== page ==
NewEnergyNews: TODAY’S STUDY: SAVING WATER CAN CUT GREENHOUSE GASES

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    Wednesday, August 13, 2014

    TODAY’S STUDY: SAVING WATER CAN CUT GREENHOUSE GASES

    Capturing Synergies Between Water Conservation and Carbon Dioxide Emissions in the Power Sector

    Paul Faeth and Benjamin K. Sovacool, July 2014 (CAN Corp)

    Abstract

    In order to gain a more thorough understanding of potential conflicts and synergies between power generation and water use, we developed a mixed-integer linear programming model of the power sector that captures the key relationships with water. We used the model to develop a series of scenarios for each of four case studies—the North Grid of China, India, France, and the state of Texas in the United States. We found that cost-effective options exist that can cut water use, reduce risks to the power sector, and also reduce emissions of conventional pollutants and greenhouse gases from electricity generation. This report focuses on strategies we recommend to capture those synergies.

    Executive Summary

    Electricity generation from thermoelectric power plants is inextricably linked to water resources at nearly all stages in the power production cycle, yet this critical constraint has been largely overlooked in policy and planning. While this assumption suggests that water is inexpensive and abundant, global water resources are increasingly strained by economic development, population growth, and climate change. As demand increases, competition for limited water resources among the agricultural, industrial, municipal, and electric power sectors threatens to become acute in several global regions.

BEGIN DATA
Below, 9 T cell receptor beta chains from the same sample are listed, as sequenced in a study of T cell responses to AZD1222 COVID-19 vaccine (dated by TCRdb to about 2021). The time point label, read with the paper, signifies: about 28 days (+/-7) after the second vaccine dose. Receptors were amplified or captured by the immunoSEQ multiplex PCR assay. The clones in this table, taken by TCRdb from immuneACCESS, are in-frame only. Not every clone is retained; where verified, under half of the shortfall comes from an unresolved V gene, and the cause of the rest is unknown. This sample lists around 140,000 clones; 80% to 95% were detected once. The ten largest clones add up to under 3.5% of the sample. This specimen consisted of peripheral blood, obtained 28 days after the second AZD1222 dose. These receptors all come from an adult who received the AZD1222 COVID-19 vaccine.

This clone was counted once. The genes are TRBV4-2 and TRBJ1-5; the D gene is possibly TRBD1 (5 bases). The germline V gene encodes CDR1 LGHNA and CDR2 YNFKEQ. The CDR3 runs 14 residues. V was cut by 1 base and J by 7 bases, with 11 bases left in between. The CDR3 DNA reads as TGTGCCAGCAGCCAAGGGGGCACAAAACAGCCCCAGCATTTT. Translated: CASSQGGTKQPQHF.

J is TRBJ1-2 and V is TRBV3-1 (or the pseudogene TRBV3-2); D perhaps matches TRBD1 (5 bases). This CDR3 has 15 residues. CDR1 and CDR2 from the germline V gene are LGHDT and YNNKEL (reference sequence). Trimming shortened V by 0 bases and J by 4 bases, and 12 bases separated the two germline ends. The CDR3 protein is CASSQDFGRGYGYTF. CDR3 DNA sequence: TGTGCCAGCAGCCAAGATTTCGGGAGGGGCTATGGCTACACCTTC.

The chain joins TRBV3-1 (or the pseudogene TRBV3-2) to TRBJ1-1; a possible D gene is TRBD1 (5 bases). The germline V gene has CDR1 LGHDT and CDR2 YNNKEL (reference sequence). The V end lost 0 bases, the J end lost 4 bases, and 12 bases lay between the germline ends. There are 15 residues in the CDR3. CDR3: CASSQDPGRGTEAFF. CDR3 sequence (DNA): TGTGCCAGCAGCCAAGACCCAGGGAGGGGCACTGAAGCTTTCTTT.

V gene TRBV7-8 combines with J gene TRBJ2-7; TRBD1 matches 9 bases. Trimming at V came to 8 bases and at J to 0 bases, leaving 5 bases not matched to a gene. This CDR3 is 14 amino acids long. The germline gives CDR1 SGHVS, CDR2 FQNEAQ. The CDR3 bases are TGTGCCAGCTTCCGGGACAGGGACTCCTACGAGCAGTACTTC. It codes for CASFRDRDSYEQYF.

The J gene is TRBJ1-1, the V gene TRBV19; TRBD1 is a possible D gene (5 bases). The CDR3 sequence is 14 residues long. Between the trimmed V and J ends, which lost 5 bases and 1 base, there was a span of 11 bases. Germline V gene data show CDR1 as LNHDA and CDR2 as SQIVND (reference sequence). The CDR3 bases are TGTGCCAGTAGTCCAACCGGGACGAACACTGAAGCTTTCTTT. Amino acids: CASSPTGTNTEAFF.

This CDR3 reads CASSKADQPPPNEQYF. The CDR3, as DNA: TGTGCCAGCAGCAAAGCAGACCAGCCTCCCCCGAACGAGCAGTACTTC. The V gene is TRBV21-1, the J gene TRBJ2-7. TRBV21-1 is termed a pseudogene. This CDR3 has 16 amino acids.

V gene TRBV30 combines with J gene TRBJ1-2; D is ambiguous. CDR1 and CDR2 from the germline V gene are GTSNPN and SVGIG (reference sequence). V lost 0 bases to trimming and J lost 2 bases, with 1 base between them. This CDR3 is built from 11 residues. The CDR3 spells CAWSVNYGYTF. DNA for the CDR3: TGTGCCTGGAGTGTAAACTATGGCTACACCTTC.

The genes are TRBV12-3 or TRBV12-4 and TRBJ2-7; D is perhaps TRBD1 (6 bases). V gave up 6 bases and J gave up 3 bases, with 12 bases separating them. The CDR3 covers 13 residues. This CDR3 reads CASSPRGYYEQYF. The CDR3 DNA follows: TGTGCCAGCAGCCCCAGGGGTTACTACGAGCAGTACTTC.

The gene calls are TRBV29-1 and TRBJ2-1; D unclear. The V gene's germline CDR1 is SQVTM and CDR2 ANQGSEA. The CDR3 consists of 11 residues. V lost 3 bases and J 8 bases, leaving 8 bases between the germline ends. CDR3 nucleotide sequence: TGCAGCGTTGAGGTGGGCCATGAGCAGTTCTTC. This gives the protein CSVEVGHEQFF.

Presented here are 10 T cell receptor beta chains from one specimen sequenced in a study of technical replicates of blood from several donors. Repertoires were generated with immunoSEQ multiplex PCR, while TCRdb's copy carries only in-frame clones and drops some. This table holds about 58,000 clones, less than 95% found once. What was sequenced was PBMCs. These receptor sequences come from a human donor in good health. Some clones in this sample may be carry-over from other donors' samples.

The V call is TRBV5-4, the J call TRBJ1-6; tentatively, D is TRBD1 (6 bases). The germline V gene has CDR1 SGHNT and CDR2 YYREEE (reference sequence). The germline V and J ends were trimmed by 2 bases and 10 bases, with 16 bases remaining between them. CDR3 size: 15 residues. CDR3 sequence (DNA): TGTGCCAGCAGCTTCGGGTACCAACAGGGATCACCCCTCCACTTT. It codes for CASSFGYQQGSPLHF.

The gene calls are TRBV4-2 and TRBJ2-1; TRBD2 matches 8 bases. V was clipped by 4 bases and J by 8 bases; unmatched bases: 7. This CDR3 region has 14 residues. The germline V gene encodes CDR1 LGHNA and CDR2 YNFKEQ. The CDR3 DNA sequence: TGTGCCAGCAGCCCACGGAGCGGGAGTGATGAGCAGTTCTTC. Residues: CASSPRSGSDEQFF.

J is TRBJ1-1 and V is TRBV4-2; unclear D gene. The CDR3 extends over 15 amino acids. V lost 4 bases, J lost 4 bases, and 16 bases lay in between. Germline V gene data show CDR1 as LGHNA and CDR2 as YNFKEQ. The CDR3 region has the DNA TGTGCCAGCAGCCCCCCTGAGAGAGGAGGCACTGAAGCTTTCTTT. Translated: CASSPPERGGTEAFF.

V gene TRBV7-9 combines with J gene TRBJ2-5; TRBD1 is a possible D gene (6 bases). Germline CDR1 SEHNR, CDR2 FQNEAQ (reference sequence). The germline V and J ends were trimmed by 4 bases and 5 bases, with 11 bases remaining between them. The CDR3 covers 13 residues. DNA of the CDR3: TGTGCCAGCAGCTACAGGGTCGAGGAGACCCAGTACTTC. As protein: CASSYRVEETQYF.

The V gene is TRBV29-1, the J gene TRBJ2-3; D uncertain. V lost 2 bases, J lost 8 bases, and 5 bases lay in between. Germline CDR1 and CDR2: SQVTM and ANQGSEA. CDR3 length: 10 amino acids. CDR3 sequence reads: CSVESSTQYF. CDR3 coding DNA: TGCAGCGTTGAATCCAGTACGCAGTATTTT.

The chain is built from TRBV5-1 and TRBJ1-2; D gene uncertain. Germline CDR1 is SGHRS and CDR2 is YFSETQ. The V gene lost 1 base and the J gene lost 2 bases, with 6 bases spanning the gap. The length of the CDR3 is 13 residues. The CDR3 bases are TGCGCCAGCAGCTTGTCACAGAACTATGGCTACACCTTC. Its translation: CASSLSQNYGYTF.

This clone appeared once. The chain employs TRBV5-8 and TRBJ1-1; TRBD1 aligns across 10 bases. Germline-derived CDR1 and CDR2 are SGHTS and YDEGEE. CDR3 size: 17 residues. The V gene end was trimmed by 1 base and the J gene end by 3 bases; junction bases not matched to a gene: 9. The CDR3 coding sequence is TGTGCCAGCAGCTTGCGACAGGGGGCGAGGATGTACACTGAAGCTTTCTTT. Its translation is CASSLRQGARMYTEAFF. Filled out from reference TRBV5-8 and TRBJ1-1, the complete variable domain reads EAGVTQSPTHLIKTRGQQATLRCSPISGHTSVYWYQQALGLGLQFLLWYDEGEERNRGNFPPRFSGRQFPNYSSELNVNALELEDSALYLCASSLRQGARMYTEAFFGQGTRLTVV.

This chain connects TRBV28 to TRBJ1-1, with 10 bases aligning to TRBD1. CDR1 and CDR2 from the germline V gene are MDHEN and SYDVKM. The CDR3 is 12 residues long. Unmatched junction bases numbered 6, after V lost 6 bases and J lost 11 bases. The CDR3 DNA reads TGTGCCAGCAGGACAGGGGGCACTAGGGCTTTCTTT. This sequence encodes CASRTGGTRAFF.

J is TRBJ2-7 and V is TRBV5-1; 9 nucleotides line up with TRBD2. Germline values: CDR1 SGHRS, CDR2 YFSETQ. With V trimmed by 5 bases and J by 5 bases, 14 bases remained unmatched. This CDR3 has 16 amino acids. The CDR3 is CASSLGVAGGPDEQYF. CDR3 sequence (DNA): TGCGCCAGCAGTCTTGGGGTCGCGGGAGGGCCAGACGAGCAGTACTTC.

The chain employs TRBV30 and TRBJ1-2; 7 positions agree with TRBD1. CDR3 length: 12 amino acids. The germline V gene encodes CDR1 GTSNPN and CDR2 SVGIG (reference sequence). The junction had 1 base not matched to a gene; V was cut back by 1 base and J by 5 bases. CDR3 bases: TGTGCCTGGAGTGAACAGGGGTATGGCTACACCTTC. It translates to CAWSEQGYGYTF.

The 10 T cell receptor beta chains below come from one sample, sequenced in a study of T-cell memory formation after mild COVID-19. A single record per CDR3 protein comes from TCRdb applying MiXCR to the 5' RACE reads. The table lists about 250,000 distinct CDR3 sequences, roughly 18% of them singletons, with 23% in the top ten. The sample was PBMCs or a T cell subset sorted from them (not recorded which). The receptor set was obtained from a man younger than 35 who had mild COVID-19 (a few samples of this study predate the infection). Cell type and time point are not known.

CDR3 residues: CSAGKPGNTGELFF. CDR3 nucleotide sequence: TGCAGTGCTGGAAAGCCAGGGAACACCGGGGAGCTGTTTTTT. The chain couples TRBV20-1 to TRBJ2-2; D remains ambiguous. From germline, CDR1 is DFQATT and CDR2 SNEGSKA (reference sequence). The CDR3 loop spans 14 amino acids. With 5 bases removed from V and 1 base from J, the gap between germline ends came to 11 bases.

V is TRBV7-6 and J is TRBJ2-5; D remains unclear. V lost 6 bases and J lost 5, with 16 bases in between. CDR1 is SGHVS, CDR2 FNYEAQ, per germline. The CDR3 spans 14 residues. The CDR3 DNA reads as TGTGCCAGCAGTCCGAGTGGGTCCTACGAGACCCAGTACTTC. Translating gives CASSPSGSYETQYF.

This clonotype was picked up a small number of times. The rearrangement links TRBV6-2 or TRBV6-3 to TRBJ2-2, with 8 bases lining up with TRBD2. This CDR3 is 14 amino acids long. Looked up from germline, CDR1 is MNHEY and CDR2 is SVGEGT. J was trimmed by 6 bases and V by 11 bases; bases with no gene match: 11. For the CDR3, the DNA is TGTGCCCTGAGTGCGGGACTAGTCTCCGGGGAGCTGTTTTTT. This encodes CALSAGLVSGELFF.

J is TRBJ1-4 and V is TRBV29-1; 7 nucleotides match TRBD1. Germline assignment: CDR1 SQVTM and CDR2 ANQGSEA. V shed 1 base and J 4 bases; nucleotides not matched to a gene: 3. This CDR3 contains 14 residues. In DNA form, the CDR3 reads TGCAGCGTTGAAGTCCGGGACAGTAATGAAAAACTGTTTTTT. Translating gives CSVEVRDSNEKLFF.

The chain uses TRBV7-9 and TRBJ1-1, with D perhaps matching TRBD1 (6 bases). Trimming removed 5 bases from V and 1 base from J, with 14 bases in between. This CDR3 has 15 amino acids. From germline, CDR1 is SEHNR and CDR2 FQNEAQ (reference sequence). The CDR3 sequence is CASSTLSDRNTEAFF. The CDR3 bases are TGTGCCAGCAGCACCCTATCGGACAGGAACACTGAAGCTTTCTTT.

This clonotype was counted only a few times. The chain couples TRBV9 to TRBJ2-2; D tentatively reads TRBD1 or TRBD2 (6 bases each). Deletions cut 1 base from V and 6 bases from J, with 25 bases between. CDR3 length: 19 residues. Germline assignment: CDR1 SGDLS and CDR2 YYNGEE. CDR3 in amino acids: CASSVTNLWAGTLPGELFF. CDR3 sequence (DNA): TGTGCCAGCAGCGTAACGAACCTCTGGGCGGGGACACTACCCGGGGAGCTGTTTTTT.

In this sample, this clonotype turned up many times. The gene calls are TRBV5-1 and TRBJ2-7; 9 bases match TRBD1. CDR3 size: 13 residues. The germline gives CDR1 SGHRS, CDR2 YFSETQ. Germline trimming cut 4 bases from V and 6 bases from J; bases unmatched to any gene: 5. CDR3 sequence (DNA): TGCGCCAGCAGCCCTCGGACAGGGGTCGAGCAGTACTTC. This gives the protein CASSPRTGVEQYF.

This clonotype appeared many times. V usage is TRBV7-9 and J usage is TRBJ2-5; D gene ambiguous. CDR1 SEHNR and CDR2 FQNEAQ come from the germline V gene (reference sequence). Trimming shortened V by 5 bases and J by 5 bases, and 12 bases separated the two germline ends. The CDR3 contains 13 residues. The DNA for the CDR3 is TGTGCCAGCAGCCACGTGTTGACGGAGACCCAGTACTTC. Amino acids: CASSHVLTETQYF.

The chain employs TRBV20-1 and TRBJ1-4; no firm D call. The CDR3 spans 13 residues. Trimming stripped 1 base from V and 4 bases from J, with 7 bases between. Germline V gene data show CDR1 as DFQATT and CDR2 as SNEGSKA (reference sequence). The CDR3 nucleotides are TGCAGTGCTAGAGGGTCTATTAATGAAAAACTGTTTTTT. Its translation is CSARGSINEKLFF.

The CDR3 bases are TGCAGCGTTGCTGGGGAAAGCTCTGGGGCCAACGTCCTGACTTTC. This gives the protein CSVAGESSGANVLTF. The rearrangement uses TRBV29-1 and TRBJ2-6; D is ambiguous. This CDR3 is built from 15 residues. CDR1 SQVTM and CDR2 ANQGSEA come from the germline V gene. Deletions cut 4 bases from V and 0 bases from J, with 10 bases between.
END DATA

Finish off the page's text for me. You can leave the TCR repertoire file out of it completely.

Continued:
Modeling the Electricity-Water Nexus

    In order to gain a more thorough understanding of potential conflicts and synergies between power generation and water use, we developed a mixed-integer linear programming model of the power sector that captures the key relationships with water. We used the model to develop a series of scenarios for each of four case studies—the North Grid of China, India, France, and the state of Texas in the United States. We chose these cases because water is posing challenges to power generation in each of them.

    We developed a baseline projection for each case study, and then modeled a number of scenarios, including limits on water availability, reduced power demand from end-use energy efficiency, expansion of renewable energy, and carbon caps, among others.

    Findings and Strategies to Address Water Challenges and Mitigate CO2 Emissions

    We found that cost-effective options exist that can cut water used in electricity generation and also reduce emissions of conventional pollutants and carbon dioxide. From the case study analysis, we developed a set of recommended strategies, presented in detail in this report:

    • Promote energy efficiency and demand-side management.

    • Deploy renewable energy technologies that do not require cooling.

    • Avoid building new freshwater-cooled thermoelectric power plants in water-stressed regions.

    • Improve monitoring, data collection, and analysis for policy, planning, and permitting.